In the case of a townhouse, you are the owner of a detached single-family home. You personally own the structure and the land it sits on. You are responsible for the maintenance of the space where the home stands.
While we call homes ‘condo’ and ‘townhouse, you need to know they refer to ownership and not architecture. This means you may find condos that resemble townhouses or just the opposite.
This means, when you are looking for a townhouse, don’t go by the looks and instead you need to confirm with the real estate agent about the ownership.
As mentioned on the top, a condo is a private residence that is a part of a building or community with multiple units. And each unit is individually owned. There is no fixed size or style for a condo and normally condos are smaller than townhouses. Apart from sharing walls with adjacent units, condos also have shared spaces and are more community-based. The maintenance of the common spaces is the responsibility of homeowner associations or HOA which is run on a specific payment.
Normally townhouses come in a row and are single-family residences with at least two floors. A townhouse will share a wall or more with other units. Living in a townhouse is more like living in a detached single-family home. Usually, the living quarters such as the kitchen and dining room will be on the bottom floor while private spaces like the bedrooms are on the top floors.
But for condo units, there is no fixed position and can be at any floor level. While you are looking for a condo, be sure you are comfortable with the floor level and you can climb the stairs every day multiple times.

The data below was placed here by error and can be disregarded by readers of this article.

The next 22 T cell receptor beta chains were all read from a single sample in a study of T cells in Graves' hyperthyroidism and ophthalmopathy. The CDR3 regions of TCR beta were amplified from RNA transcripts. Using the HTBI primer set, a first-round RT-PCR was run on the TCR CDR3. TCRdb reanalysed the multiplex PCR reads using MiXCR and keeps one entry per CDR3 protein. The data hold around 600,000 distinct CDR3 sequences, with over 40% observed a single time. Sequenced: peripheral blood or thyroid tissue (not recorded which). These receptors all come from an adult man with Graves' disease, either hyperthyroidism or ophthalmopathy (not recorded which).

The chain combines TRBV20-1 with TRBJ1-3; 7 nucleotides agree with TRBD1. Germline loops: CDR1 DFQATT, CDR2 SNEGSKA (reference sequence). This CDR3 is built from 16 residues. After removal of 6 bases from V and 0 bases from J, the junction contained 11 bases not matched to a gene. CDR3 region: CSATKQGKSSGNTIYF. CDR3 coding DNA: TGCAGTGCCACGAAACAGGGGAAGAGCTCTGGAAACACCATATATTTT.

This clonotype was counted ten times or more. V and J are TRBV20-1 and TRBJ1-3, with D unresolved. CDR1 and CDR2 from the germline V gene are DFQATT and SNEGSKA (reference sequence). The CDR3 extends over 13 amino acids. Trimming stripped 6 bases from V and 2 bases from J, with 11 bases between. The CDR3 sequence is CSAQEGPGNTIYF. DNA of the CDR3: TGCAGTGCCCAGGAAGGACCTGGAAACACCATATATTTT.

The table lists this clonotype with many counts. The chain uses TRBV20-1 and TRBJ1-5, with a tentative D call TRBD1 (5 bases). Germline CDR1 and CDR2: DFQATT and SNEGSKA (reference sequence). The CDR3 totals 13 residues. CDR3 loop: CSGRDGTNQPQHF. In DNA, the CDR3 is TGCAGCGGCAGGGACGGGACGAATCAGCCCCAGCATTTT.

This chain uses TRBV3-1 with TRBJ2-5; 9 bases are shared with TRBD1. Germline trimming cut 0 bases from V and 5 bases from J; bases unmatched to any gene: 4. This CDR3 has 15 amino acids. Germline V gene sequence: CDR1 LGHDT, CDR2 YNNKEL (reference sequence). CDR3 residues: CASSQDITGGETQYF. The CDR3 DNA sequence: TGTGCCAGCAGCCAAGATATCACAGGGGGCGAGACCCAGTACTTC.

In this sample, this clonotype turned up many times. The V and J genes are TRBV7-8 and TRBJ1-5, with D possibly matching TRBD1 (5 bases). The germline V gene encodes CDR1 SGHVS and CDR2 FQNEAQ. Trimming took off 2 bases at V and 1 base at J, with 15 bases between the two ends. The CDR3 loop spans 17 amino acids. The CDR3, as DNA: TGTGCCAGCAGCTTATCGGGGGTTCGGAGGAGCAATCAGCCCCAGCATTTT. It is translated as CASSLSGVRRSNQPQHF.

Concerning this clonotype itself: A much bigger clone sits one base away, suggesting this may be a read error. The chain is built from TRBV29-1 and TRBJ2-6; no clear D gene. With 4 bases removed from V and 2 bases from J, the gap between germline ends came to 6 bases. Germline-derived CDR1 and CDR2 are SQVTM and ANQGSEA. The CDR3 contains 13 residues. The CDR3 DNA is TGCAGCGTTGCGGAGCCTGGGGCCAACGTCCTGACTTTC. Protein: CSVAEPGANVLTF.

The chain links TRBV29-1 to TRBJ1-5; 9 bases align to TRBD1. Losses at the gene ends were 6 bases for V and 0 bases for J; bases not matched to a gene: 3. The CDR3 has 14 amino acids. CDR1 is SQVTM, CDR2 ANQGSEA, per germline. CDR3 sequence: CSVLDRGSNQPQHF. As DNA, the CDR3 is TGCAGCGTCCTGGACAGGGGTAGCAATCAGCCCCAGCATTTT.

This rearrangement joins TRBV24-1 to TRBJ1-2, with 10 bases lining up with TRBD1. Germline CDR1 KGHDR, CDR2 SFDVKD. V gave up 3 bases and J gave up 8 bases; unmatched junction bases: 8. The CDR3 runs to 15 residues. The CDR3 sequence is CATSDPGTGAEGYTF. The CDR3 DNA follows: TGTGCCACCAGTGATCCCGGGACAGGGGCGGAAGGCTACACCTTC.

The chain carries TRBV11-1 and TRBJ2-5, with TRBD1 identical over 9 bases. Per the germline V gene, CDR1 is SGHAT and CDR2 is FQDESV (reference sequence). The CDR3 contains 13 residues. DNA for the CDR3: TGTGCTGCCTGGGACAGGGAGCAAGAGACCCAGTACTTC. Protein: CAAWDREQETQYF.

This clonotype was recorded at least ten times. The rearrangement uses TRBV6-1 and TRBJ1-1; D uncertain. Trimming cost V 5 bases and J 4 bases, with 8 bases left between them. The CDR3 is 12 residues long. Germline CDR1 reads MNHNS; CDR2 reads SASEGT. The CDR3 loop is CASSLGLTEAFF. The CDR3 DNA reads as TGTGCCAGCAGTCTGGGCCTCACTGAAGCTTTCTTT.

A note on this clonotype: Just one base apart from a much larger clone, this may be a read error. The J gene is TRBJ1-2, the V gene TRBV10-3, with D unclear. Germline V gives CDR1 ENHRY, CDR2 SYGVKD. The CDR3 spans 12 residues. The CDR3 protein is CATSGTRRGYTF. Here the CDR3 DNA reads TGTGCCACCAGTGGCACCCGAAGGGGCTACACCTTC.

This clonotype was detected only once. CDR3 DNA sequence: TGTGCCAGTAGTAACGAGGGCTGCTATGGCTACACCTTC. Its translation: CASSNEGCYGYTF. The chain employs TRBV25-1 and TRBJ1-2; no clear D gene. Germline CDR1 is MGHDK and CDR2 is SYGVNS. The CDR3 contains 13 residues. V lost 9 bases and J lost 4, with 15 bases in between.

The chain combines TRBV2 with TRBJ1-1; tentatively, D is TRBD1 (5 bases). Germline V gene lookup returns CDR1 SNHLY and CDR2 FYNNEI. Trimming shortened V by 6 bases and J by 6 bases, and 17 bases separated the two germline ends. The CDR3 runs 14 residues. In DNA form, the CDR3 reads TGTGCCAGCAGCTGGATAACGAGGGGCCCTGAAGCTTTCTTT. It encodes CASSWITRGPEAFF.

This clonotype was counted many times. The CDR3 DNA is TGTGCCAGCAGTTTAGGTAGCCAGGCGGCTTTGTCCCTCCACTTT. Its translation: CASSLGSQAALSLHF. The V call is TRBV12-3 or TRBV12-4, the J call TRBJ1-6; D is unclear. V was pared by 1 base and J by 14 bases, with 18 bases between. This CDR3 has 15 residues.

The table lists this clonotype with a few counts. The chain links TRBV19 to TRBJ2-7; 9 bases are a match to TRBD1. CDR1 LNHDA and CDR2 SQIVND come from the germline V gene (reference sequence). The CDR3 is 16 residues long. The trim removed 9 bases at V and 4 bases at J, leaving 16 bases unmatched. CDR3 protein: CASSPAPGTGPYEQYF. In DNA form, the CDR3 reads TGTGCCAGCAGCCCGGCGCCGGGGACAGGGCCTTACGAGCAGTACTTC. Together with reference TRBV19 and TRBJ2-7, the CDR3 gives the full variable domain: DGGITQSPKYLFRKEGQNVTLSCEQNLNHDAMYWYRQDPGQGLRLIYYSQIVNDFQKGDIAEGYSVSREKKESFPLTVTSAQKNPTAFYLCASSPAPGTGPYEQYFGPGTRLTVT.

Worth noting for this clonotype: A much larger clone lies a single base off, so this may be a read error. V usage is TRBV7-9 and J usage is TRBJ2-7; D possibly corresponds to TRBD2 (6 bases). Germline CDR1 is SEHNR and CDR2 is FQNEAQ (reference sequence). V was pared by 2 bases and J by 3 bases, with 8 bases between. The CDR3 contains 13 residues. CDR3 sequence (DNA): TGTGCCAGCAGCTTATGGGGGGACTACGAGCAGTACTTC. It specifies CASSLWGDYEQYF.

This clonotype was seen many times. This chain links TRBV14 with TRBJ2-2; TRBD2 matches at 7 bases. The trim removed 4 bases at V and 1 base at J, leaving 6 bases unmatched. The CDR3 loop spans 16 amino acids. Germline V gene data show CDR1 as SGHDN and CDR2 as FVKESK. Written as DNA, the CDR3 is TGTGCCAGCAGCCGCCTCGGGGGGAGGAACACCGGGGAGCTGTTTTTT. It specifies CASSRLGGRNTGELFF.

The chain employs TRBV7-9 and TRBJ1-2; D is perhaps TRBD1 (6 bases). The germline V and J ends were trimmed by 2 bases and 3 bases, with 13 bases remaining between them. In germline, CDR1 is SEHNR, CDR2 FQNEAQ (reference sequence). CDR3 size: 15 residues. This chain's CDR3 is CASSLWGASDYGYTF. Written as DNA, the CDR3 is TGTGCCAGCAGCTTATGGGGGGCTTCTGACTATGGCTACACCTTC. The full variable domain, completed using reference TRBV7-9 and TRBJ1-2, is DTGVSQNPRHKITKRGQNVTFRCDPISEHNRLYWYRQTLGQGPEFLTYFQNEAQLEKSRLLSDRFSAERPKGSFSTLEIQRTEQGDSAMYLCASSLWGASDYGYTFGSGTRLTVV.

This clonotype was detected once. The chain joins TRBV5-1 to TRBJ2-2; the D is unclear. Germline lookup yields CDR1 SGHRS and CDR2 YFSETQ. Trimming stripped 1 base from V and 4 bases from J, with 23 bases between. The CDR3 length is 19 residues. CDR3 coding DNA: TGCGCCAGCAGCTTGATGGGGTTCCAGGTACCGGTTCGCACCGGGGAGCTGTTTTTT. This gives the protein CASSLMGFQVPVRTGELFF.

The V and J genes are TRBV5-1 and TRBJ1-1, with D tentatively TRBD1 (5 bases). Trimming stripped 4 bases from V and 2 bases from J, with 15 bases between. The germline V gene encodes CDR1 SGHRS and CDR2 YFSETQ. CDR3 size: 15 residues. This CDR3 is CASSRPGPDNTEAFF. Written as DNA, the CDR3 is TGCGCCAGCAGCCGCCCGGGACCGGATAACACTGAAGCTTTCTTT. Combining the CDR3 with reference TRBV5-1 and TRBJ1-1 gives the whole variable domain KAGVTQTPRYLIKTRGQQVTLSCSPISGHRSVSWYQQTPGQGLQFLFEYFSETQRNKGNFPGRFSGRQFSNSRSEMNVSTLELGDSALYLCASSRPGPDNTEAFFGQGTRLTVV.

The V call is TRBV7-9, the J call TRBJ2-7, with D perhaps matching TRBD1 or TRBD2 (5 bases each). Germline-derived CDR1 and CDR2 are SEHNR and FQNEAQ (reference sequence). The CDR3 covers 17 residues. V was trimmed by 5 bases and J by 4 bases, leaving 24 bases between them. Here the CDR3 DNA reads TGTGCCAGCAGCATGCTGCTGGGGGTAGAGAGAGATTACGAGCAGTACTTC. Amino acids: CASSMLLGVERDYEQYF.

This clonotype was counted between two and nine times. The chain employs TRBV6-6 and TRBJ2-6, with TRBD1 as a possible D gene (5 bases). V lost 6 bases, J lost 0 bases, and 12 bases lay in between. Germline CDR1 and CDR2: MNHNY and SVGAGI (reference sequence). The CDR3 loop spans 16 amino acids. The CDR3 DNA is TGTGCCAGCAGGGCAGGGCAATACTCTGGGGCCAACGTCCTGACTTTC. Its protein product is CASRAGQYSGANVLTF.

A condo is different from a townhouse in amenities and the common spaces you share. The amenities that a condo or a townhouse offer may be subjective and it doesn’t mean every condo will have the same features. However, amenities like pools and gyms are available at most condos which the residents can share. When you compare with a condo, the facilities might be fewer in a townhouse but most newly built townhouses boast clubhouses, pools, and gyms that the residents can share. Some townhouses also have tennis courts and recreational rooms where group fitness programs are hosted. You may even find private garages at some townhouses.
The next major difference is privacy. While you stay in a single home, you have the privilege of more privacy than you staying in a condo or a townhouse. Privacy is another key difference between the two home types. If you are too concerned about privacy, how comfortable you will be with a condo is doubtful. However, condos and townhouses are easier to maintain as they are taken care of jointly by the residents.
Townhouses are less noisy than condos as you’ve got neighbors only on either side of you and not above and below. You’ll also likely have a yard where your kids or pets can play, that’s separate from other common amenities.
Homeowners association fees